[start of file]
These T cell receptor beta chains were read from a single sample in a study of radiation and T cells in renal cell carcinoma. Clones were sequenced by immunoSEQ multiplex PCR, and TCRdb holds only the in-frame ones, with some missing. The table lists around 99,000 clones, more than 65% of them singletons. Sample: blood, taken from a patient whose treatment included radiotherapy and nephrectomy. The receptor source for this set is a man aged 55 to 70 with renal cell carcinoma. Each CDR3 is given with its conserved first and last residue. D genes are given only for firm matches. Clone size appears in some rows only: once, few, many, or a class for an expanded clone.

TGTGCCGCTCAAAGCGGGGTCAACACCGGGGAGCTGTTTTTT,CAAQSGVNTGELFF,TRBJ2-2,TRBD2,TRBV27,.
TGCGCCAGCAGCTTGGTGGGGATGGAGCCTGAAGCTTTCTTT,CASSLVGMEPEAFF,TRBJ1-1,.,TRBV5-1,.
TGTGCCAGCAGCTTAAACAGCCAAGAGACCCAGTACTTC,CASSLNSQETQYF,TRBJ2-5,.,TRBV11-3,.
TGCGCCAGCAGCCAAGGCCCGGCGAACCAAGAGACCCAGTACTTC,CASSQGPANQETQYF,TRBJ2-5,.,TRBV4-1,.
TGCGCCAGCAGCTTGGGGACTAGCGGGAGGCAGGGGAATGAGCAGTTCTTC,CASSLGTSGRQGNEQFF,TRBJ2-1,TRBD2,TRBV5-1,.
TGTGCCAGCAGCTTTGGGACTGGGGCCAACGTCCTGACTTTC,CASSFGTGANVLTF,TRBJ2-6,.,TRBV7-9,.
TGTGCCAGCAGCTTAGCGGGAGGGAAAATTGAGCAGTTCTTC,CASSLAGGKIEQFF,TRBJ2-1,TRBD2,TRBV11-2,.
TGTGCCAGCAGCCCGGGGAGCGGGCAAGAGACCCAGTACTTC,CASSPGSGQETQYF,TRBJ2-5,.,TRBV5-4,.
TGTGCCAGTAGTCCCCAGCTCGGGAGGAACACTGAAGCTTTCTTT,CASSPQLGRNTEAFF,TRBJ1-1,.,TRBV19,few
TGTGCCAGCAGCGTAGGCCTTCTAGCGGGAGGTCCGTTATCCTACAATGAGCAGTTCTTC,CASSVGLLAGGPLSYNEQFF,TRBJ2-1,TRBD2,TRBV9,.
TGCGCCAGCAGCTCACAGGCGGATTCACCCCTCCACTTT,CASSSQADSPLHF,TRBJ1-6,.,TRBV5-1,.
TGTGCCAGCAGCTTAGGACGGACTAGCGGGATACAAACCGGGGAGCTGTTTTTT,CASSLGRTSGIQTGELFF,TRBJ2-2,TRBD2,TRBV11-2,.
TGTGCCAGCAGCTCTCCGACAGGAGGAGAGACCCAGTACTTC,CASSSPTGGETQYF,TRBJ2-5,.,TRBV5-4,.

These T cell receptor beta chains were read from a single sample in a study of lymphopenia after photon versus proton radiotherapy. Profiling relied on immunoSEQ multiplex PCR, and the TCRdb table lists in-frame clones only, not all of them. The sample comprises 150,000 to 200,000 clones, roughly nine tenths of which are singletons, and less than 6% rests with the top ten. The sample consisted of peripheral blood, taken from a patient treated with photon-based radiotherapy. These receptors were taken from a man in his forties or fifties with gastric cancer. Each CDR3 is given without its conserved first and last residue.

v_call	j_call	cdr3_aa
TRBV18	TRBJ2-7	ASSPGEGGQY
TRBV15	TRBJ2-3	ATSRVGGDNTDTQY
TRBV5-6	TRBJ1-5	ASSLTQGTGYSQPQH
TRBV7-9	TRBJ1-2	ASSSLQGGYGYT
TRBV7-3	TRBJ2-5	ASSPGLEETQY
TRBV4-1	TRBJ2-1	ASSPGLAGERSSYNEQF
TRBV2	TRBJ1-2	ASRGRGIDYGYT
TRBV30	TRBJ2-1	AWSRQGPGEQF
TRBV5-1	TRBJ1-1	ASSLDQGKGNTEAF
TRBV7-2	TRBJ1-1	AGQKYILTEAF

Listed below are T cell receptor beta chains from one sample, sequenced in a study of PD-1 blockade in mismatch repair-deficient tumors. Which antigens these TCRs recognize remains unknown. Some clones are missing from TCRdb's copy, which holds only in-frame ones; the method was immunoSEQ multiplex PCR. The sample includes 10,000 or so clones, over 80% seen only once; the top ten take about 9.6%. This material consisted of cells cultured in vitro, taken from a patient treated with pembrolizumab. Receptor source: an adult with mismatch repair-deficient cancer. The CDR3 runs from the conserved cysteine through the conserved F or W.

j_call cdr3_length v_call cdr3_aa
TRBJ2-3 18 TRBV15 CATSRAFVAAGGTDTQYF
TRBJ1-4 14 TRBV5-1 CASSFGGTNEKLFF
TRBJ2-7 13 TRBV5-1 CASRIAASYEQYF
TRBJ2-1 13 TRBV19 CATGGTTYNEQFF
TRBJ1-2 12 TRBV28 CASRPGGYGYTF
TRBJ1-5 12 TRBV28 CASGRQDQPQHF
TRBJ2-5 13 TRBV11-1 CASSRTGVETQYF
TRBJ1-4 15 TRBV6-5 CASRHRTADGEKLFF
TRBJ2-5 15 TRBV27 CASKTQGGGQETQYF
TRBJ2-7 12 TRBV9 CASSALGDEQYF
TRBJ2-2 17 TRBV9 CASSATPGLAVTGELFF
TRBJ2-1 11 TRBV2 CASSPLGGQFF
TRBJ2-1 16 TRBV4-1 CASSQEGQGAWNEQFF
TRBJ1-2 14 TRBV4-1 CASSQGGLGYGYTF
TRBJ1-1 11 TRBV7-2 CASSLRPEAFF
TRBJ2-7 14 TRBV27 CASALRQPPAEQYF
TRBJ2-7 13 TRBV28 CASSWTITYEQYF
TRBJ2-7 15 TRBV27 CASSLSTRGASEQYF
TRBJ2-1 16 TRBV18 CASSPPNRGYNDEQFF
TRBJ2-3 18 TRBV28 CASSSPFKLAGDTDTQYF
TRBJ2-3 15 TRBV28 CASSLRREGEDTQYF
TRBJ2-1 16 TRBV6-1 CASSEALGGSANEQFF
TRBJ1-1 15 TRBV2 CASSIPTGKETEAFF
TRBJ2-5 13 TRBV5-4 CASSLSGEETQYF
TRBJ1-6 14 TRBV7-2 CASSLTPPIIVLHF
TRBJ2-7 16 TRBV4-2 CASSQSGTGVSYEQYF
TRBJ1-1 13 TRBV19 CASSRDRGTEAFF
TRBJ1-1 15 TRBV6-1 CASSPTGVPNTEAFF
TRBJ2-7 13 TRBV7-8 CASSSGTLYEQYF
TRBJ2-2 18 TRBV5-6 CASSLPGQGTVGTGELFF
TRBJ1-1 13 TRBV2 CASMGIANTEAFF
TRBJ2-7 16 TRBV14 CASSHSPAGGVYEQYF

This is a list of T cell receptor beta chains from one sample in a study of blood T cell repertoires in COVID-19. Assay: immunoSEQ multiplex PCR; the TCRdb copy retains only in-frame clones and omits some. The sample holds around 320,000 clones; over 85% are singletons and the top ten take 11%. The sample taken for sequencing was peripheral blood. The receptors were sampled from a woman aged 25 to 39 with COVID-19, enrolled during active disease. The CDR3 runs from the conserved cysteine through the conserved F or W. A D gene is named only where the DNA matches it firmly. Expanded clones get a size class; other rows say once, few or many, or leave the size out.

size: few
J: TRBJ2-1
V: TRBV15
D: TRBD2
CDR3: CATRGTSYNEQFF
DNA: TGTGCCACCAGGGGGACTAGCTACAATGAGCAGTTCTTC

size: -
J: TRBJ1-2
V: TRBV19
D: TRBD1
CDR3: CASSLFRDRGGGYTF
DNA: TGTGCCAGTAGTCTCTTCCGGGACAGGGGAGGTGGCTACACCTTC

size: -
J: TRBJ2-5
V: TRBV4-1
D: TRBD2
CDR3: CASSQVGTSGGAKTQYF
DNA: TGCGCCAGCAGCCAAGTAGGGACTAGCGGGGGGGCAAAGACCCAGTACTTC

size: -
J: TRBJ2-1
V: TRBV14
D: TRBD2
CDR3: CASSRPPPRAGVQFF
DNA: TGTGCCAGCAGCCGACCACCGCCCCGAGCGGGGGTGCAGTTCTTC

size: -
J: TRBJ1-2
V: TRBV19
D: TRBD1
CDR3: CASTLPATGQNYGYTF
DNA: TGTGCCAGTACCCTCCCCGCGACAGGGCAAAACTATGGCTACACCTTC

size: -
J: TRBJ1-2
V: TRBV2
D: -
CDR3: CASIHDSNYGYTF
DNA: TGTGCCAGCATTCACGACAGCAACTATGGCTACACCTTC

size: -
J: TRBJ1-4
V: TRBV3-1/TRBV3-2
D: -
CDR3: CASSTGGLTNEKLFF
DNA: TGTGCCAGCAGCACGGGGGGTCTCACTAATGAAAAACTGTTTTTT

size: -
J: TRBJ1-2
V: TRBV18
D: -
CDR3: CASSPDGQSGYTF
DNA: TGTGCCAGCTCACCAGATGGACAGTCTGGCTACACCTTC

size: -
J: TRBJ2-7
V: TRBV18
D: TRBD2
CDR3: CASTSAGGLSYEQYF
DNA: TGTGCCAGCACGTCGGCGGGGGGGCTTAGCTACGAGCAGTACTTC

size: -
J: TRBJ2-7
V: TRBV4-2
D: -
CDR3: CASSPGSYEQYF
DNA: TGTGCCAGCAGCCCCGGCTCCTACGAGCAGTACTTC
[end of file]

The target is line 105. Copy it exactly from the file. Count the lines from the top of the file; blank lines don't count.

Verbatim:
J: TRBJ1-2